Power Reading: Third Chapter Example

Power Reading:  Third Chapter Example

(I have numbered each paragraph at the end)

Chapter2: Five Roads To Cost Reduction

Every management is faced with a continuing need to effect cost
reduction. Somehow or other we think of these reductions as available
principally in the manufacturing process, but this is not the sole area for
expense reduction. There are at least five channels through which
important savings can be effected. These are (1):

1. Raw materials.
2. The costs of capital equipment
3. Manufacturing costs
4. Sales expense
5. General and administrative overhead expense (including the office). (2)

Although there are some procedures in common which you can use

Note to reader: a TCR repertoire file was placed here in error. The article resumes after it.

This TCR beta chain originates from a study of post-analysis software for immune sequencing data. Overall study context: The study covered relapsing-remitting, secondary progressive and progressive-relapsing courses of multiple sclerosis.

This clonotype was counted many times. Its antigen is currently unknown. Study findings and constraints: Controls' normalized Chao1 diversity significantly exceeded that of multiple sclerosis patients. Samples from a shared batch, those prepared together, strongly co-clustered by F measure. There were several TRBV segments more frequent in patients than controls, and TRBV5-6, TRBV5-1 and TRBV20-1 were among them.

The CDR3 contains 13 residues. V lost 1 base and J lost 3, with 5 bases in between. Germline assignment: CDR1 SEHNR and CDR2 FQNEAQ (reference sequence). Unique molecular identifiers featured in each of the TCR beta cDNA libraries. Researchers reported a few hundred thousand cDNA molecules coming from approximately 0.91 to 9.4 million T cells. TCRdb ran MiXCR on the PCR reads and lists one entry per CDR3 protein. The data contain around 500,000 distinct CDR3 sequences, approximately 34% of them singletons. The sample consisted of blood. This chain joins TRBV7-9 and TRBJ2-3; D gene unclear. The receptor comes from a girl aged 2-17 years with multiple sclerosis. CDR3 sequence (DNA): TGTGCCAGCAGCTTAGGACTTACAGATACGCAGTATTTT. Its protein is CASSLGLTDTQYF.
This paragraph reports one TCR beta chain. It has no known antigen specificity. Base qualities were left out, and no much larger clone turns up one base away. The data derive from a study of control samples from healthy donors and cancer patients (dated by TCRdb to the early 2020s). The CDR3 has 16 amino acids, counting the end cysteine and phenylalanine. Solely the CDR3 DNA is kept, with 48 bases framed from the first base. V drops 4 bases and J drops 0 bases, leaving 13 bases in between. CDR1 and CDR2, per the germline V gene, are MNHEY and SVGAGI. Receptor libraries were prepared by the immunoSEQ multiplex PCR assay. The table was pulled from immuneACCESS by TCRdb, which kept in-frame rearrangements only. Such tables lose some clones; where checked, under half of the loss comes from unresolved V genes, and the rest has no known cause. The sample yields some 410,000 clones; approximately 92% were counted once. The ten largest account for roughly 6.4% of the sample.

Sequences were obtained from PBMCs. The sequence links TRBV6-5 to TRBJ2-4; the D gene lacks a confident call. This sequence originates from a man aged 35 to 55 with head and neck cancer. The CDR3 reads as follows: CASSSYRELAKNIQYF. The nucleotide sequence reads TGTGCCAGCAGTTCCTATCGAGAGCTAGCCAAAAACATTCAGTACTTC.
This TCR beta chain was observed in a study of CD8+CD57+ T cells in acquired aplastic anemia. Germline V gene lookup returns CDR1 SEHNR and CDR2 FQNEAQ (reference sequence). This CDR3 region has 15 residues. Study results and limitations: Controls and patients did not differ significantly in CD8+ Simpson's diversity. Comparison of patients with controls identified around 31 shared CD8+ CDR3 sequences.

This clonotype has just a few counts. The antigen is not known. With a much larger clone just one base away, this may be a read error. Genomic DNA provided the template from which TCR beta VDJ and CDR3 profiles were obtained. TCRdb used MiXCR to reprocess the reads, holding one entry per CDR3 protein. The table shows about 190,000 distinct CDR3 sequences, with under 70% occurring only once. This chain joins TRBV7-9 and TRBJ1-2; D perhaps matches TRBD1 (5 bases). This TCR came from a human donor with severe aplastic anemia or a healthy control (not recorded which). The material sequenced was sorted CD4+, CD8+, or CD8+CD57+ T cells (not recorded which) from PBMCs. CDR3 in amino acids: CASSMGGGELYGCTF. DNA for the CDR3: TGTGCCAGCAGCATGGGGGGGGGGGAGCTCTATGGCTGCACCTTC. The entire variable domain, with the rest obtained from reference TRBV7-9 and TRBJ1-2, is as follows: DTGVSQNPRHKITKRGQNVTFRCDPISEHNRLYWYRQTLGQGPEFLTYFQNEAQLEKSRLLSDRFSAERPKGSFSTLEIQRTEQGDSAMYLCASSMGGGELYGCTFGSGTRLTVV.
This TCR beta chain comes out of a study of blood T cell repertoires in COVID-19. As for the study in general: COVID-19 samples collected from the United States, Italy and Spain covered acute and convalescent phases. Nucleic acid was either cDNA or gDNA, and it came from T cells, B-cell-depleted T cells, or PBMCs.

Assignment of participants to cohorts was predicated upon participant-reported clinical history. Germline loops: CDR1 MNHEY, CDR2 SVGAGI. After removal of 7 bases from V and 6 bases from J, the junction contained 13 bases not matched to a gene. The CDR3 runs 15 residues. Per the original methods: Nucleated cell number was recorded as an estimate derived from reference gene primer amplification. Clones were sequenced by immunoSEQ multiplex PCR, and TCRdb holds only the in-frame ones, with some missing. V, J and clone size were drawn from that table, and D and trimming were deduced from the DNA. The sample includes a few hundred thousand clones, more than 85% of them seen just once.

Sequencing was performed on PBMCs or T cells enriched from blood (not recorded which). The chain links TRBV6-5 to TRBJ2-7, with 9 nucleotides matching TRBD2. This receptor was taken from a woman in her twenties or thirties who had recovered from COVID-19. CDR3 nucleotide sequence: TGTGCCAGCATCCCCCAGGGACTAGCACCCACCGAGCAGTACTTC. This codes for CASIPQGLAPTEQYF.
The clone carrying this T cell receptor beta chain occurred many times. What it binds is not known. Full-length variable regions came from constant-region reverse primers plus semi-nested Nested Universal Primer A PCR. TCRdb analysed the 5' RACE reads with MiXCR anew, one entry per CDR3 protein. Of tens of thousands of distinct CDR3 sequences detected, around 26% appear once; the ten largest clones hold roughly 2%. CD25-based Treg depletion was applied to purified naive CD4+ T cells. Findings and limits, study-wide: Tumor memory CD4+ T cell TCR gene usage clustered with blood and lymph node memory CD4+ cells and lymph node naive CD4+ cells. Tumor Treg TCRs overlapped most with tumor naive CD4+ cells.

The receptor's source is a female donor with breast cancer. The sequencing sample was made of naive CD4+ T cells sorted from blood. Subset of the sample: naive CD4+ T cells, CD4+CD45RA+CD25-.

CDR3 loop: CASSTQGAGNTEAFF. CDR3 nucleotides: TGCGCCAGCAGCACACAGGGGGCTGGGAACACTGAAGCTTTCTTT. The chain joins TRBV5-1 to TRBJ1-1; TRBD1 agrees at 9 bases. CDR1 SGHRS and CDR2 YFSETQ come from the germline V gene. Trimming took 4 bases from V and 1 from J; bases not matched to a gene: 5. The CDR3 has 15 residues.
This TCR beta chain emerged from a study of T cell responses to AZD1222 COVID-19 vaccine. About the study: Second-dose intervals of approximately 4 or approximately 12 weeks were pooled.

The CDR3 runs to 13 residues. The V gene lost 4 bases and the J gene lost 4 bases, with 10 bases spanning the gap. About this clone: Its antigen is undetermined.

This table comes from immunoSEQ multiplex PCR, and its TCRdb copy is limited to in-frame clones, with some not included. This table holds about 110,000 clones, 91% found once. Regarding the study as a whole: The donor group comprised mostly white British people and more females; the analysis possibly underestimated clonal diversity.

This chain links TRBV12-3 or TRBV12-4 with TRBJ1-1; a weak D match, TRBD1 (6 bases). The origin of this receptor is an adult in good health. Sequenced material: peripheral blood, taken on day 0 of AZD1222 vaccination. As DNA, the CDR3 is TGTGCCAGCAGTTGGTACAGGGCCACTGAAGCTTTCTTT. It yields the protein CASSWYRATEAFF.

in endeavouring to reduce expenses along these five avenues, for the most
part the approaches must be different. (3)

Road 1: Raw Materials
Raw materials costs vary greatly with industries. Most companies
have long since worked out the average percentage of the sales dollar paid
for raw materials and supplies. If you can make a comparison of this
percentage for your company against other companies in your industry, you
may have an excellent starting point. And even where you can’t do this, or
the comparison is favourable to your company, it nevertheless may pay you
to study the ways of lowering the cost of raw materials. Here are the
principal devices which companies have used (4):

1. Development of carefully prepared purchasing specifications, which
demand raw material which is good enough for your manufacturing